About Us

The IT History Society is a 501(c)3 not-for-profit organization dedicated to the preservation of knowledge about the people, products, and companies that together comprise the field of computing.

Since 1978 our organization, and its hundreds of members, have worked toward this goal, and we invite you to contribute your own knowledge and memories on this website! (read more)


All three of my kids have I-Pods. One of them has a model that holds 10,000 songs. If each song were, on average, about three minutes long, it would two months to get through them all, if you listened to the gadget for 8 hours a day. What’s the point?


At the dawn of the Information Age,a professor of mine in graduate school remarked how information, unlike the stuff of the existing industrial economy, could expand almost infinitely with no adverse effects on the environment. If you write a well-researched and objective description of something, no matter how obscure, there is no technical reason why it cannot, or should not, be posted to Wikipiedia. The editor of an encyclopedia that is printed on paper and bound into volumes does not have that option. So is this what we are witnessing? An almost-infinite storage medium, with random access? It is worth noting that this professor had been involved in a project called the Bicentennial Electronic Encyclopedia (BEE), which he hoped would be available in the bicentennial year of 1976. It would have been produced with punched cards.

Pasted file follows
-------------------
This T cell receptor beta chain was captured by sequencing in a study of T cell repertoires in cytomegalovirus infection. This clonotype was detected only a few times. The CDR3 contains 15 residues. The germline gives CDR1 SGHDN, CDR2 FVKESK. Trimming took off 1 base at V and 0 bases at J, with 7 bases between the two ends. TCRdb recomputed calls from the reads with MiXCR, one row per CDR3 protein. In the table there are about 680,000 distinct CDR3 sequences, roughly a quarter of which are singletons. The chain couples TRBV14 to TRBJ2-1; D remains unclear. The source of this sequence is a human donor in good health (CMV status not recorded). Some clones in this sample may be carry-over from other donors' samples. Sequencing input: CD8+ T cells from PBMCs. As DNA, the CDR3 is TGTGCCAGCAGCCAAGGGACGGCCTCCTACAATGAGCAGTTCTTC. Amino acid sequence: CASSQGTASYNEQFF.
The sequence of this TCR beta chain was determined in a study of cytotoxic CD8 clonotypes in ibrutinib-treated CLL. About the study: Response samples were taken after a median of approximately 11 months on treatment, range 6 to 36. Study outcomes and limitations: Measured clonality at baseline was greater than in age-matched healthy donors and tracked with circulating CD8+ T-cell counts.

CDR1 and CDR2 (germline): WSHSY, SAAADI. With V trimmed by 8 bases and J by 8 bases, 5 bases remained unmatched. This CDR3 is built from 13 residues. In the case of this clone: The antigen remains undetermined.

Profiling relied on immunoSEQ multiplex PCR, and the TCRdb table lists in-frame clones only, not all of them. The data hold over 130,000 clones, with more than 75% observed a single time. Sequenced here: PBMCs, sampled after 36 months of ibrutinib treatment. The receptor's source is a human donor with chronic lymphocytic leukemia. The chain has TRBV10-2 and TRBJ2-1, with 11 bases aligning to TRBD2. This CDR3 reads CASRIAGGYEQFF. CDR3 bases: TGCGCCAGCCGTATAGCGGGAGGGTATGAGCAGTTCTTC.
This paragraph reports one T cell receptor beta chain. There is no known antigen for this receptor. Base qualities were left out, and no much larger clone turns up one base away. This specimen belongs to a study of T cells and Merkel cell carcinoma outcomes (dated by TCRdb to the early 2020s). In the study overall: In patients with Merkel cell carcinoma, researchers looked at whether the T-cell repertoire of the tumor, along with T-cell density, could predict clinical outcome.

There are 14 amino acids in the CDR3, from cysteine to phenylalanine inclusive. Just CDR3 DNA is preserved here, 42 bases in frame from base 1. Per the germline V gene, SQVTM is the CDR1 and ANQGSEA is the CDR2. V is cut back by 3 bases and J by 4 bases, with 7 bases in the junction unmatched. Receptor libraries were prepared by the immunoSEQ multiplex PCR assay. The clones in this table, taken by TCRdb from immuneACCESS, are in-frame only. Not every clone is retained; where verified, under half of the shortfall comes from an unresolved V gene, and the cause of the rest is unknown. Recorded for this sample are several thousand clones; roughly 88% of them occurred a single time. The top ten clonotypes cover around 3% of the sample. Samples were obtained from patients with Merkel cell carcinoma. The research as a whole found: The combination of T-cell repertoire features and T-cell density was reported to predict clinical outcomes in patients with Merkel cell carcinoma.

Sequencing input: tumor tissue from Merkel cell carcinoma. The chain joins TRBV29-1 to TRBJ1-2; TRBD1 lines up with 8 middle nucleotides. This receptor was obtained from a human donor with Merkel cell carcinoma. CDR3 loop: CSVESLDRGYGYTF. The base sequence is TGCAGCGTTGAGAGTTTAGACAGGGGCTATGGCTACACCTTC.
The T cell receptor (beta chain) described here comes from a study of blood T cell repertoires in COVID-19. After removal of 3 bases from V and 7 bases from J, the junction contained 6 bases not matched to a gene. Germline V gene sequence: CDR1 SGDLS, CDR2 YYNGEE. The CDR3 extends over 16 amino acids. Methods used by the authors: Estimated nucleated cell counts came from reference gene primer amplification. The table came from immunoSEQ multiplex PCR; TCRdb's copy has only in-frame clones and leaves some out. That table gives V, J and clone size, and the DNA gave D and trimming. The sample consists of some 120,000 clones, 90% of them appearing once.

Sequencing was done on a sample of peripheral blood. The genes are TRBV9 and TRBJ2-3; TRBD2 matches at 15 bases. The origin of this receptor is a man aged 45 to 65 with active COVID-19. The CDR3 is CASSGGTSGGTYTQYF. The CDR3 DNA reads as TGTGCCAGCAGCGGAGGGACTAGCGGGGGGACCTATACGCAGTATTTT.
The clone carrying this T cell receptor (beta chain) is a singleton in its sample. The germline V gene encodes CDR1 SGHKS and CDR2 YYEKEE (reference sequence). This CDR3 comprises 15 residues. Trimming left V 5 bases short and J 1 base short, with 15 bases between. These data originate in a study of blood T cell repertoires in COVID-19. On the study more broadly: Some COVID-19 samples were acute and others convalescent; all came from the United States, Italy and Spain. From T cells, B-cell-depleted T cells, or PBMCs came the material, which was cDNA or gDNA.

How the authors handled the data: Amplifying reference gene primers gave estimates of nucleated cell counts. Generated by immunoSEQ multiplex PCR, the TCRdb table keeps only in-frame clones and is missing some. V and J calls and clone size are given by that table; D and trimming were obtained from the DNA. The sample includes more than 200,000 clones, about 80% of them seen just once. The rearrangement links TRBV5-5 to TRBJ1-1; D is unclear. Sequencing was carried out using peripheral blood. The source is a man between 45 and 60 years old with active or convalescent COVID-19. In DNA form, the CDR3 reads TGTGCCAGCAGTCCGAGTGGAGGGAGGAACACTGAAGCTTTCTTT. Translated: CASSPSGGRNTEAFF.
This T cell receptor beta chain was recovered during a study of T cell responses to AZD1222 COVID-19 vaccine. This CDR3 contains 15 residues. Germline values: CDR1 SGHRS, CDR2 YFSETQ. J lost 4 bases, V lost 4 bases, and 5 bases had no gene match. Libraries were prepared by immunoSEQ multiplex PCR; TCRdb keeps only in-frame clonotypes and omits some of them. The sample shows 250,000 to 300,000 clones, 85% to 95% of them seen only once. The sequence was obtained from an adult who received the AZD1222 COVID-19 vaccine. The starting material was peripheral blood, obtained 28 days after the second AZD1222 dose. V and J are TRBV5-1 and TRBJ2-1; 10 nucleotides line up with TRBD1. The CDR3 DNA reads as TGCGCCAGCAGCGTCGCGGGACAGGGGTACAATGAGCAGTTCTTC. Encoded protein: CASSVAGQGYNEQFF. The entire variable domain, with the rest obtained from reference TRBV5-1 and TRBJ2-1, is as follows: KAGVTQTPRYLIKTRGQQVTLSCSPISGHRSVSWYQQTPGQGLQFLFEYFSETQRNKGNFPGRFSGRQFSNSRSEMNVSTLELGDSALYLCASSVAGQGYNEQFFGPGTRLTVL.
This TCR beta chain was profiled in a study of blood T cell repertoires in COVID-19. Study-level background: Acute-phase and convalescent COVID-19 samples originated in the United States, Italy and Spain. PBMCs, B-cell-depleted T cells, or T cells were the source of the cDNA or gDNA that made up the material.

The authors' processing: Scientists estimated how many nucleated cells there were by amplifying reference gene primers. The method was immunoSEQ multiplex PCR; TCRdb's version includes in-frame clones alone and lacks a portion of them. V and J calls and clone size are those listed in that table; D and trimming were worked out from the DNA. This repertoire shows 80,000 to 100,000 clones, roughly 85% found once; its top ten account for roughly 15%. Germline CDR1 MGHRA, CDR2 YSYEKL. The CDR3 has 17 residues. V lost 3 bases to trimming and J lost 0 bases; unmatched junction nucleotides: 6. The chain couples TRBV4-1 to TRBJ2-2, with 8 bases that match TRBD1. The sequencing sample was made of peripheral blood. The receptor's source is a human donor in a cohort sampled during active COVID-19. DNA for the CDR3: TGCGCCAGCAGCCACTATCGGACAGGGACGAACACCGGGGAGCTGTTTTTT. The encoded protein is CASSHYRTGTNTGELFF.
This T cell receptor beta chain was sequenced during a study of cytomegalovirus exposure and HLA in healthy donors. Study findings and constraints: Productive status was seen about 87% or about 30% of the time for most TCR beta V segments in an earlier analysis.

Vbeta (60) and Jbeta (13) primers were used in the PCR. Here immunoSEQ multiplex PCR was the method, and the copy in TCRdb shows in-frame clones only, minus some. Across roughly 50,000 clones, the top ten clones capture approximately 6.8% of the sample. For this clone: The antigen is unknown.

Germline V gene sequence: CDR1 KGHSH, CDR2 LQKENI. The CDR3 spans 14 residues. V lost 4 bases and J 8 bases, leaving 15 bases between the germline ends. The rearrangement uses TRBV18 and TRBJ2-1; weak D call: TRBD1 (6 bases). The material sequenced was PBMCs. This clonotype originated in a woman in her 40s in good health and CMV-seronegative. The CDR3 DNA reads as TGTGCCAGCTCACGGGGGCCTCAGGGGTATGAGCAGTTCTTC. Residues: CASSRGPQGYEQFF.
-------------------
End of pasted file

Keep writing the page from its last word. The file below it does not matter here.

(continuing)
But there’s too much music. Popular music is over-produced, over-packaged, and over-marketed. It serves as wallpaper for a post-industrial age, instead of the expression of a fundamental human instinct and desire. People (not just kids) go through their daily business with an iPod attached to their ears, playing a “sound track of my life.” The finest music I heard recently was a mockingbird outside my office window in downtown Washington, imitating the sound of a car alarm. That bird had it nailed!A neighbor of mine, Joe Bussard, is famous for having an amazing collection of obscure 78 rpm records. He once told an interviewer that no music recorded on more modern media is worth listening to. The interviewer thought that was ridiculous, and didn’t believe him. But Bussard has a point: what did it feel like to be the first person in the world to hear, for the first time, a voice or song that was not live? Joe Corn wrote about how the rapture people felt when they first saw a person in the sky flying in an airplane: they fainted and swooned at the sight.


I know this sounds like a broken record (no pun intended), but once again we see Moore’s Law at work. Steve Jobs, you’ve been a hero of mine, but please, can we have some silence?

Share this post